I’ve previously discussed several ways mutants are persecuted in the Marvel Universe. Since the X-Men are superheroes, most of these systems of oppression tend to take the form of things that can be punched into submission. Unfortunately, most real world modes of oppression aren’t so easily overcome.
Systemic oppression occurs when the established law, customs, and practices of a society systematically mistreat members of a particular group based solely on their inclusion in said group.
This oppression doesn’t make an exemption for physical prowess. Nightcrawler may be a badass on the battlefield but that doesn’t mean he — and those like him — don’t face discriminated in the job market, courtroom, and political arena based solely on his inclusion in the group.
This is true oppression. It doesn’t matter that a few mutants can shoot lasers out of their eyes when so many other are denied access to gainful employment, government representation, and equal protection under the law.
There’s a reason why the only mutant politician I can name is closeted. Before his death, Leonard Gary was an extremely unimportant Representative (it took him eight years to get the floor) who went to great lengths to pass.
Most mutants have neither the powers afforded a sitting congressperson nor the reality warping abilities that Gary used to help him pass.
In addition to a lack of economic and political opportunities, society also oppresses mutants through violence (both state-sanctioned and the illegal vigilante variety) .
I’ve already covered some of the more fantastical types of violence mutants face such as Sentinels, magic commandos, and government licensed super-humans along with some more mundane types of violence such as police brutality. (Yes, I realize how disturbing it is that police brutality can be described as “mundane.”)
Police brutality (as well as inconsistent application of the law) serves another function of oppression beyond a simple physical assault. It isolates the group’s members by turning their putative protectors into violent aggressors.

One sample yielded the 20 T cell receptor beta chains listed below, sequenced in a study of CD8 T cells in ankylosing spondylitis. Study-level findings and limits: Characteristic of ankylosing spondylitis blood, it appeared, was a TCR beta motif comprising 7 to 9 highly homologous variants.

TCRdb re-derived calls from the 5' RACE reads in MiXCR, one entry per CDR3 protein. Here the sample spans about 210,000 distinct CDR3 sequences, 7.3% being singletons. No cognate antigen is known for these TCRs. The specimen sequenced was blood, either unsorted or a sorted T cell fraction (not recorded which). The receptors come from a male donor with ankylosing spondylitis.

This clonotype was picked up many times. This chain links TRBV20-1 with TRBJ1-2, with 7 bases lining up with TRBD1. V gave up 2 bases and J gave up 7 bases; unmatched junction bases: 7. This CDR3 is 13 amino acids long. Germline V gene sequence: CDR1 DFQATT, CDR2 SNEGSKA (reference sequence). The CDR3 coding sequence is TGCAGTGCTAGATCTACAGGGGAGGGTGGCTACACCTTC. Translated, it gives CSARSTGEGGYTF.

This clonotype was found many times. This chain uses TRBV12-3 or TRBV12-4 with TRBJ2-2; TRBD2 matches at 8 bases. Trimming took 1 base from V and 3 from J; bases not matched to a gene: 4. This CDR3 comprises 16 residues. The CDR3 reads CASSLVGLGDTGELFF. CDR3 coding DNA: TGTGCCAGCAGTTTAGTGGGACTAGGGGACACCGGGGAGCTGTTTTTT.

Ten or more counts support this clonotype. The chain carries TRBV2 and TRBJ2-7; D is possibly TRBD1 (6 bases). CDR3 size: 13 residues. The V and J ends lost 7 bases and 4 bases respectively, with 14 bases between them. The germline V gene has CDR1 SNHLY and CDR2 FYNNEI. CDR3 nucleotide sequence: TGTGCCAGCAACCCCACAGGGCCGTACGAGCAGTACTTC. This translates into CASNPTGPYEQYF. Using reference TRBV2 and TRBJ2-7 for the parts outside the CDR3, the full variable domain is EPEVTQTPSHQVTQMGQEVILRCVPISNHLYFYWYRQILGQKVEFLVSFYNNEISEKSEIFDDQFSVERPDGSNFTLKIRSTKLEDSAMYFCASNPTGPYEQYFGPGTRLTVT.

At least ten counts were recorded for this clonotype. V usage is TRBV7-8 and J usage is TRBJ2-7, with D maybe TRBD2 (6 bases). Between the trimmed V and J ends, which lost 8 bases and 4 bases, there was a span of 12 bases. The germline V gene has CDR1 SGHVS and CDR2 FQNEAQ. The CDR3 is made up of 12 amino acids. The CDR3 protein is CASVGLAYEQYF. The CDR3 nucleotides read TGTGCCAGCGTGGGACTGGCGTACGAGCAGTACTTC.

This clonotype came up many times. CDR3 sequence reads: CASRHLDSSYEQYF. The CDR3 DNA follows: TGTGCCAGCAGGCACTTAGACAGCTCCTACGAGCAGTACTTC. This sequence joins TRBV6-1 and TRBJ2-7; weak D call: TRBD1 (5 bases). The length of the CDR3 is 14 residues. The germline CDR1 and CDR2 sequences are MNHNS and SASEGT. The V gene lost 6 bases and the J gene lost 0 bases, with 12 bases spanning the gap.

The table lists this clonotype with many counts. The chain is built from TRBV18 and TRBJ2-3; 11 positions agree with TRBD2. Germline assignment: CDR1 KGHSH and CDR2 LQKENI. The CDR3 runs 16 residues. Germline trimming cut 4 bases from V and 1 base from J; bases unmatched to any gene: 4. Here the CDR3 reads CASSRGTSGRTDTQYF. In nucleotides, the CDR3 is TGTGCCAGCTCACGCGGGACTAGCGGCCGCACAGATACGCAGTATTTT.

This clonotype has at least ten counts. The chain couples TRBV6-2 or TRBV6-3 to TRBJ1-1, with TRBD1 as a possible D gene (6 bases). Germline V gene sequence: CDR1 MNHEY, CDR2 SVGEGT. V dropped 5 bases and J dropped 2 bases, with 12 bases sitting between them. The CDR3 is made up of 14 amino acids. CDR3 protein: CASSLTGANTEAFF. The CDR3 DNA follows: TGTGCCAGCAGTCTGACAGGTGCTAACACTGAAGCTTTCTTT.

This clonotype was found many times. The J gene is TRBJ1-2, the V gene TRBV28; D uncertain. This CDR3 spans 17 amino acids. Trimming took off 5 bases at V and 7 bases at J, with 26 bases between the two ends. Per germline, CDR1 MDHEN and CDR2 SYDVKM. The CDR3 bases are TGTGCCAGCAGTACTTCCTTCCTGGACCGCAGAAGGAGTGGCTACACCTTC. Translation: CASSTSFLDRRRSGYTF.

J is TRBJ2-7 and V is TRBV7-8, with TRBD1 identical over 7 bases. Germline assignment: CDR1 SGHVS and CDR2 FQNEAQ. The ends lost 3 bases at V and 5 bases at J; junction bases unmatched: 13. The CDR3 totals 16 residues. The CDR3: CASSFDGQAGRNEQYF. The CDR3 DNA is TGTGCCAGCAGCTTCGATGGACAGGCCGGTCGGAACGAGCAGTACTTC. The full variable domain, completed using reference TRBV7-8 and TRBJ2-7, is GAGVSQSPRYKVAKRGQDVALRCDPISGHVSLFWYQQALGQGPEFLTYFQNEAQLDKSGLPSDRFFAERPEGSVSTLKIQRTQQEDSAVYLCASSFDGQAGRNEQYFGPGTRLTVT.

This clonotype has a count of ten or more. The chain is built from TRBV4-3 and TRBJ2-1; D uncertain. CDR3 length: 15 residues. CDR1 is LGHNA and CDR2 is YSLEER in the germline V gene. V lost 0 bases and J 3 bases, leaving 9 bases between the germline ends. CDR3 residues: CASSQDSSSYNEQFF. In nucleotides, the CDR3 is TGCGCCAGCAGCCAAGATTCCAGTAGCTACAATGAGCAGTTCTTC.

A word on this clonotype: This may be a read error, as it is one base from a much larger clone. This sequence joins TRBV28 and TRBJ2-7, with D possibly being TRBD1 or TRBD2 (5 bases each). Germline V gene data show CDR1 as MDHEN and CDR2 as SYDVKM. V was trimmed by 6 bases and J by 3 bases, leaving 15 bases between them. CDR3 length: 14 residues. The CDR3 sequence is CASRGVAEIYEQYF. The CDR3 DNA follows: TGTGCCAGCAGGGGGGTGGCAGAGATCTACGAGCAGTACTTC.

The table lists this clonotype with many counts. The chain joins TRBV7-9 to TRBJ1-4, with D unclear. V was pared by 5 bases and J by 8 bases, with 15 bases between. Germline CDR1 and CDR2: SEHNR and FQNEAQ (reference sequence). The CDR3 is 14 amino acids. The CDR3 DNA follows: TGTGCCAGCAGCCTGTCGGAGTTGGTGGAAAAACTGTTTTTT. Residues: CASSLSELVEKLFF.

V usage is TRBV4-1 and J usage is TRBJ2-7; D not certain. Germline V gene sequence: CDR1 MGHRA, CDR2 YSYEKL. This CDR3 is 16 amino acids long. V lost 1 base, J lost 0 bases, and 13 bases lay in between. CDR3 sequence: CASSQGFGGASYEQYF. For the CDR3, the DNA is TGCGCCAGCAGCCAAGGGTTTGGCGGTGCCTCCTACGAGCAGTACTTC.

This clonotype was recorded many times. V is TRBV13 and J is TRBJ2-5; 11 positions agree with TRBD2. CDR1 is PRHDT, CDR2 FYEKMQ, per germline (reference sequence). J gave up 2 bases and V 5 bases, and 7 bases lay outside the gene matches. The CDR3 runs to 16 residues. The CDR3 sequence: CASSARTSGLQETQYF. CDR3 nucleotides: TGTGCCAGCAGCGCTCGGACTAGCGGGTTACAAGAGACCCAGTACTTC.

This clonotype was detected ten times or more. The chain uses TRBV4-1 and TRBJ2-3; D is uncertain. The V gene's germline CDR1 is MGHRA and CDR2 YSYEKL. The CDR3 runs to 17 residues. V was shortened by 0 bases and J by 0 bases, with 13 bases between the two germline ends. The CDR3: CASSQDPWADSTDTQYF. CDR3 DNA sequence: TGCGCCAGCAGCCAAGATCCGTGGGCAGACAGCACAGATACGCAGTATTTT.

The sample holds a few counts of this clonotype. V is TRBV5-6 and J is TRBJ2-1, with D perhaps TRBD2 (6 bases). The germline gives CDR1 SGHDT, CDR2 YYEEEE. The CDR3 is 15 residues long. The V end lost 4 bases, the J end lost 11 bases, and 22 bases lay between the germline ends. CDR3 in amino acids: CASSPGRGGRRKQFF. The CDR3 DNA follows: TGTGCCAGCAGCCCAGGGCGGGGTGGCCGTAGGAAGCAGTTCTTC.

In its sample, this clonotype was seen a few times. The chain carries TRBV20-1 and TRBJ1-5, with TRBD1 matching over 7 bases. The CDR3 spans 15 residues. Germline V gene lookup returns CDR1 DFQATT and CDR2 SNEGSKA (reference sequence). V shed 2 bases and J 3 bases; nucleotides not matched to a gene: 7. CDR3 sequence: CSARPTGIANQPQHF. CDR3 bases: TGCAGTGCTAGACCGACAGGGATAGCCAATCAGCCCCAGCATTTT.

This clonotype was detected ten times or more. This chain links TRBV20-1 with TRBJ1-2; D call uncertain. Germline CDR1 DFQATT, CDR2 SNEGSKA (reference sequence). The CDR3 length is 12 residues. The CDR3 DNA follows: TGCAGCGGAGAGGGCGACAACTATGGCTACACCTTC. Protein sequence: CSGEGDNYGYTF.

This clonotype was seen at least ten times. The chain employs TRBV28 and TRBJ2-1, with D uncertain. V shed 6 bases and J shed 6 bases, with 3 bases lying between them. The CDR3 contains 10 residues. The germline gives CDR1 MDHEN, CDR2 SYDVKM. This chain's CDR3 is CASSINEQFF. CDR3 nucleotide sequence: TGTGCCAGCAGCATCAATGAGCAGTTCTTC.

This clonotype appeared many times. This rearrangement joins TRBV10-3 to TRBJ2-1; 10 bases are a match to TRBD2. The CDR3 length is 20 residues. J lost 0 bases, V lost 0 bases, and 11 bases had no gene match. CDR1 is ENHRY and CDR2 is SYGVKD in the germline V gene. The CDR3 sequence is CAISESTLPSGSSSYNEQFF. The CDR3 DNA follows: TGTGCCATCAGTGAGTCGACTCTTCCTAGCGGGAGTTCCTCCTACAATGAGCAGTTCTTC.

A Note on Cultural Appropriation
I would be remiss if I presented this entire series without a brief note on cultural appropriation.
The mutant oppression metaphor has been strengthened by creators making parallels between Marvel’s mutants and real world oppressed groups. I don’t think that this is a bad thing when done allegorically with transparency and — most importantly — with respect.
Fiction can be a powerful tool in calling attention to real world social injustices. However, when done incorrectly, this can quickly turn into cultural appropriation.
Cultural appropriation occurs when the group in power (i.e. the oppressors) steals a fragment of an oppressed group’s history or culture and strips it of its original context and meaning. This is not an acceptable practice.
Many of the forced analogies between Charles Xavier and Martin Luther King are blatant appropriation. Xavier is a terrible civil rights leader. His approach to civil rights (hiding and training child soldiers for combat) is absolutely nothing like MLK’s (living openly and nonviolent protesting).
Mutants are an oppressed people on Earth-616. This is apparent in the profound difference in the treatment of mutants compared to that of similarly powered individuals. The few mutants with enhanced combat capabilities tend to be the group’s extraordinary exceptions and do not reflect the normal experience of the group members. Even the power of these sparse individuals is relative and doesn’t change the general lack of economic and political opportunities or the lack of protection and stability afforded other members of society.
When done with transparency and respect, the systemic oppression that Marvel’s mutants face can — and often does — reflect some real world injustices faced by persecuted groups in a way that is culturally relevant and valuable.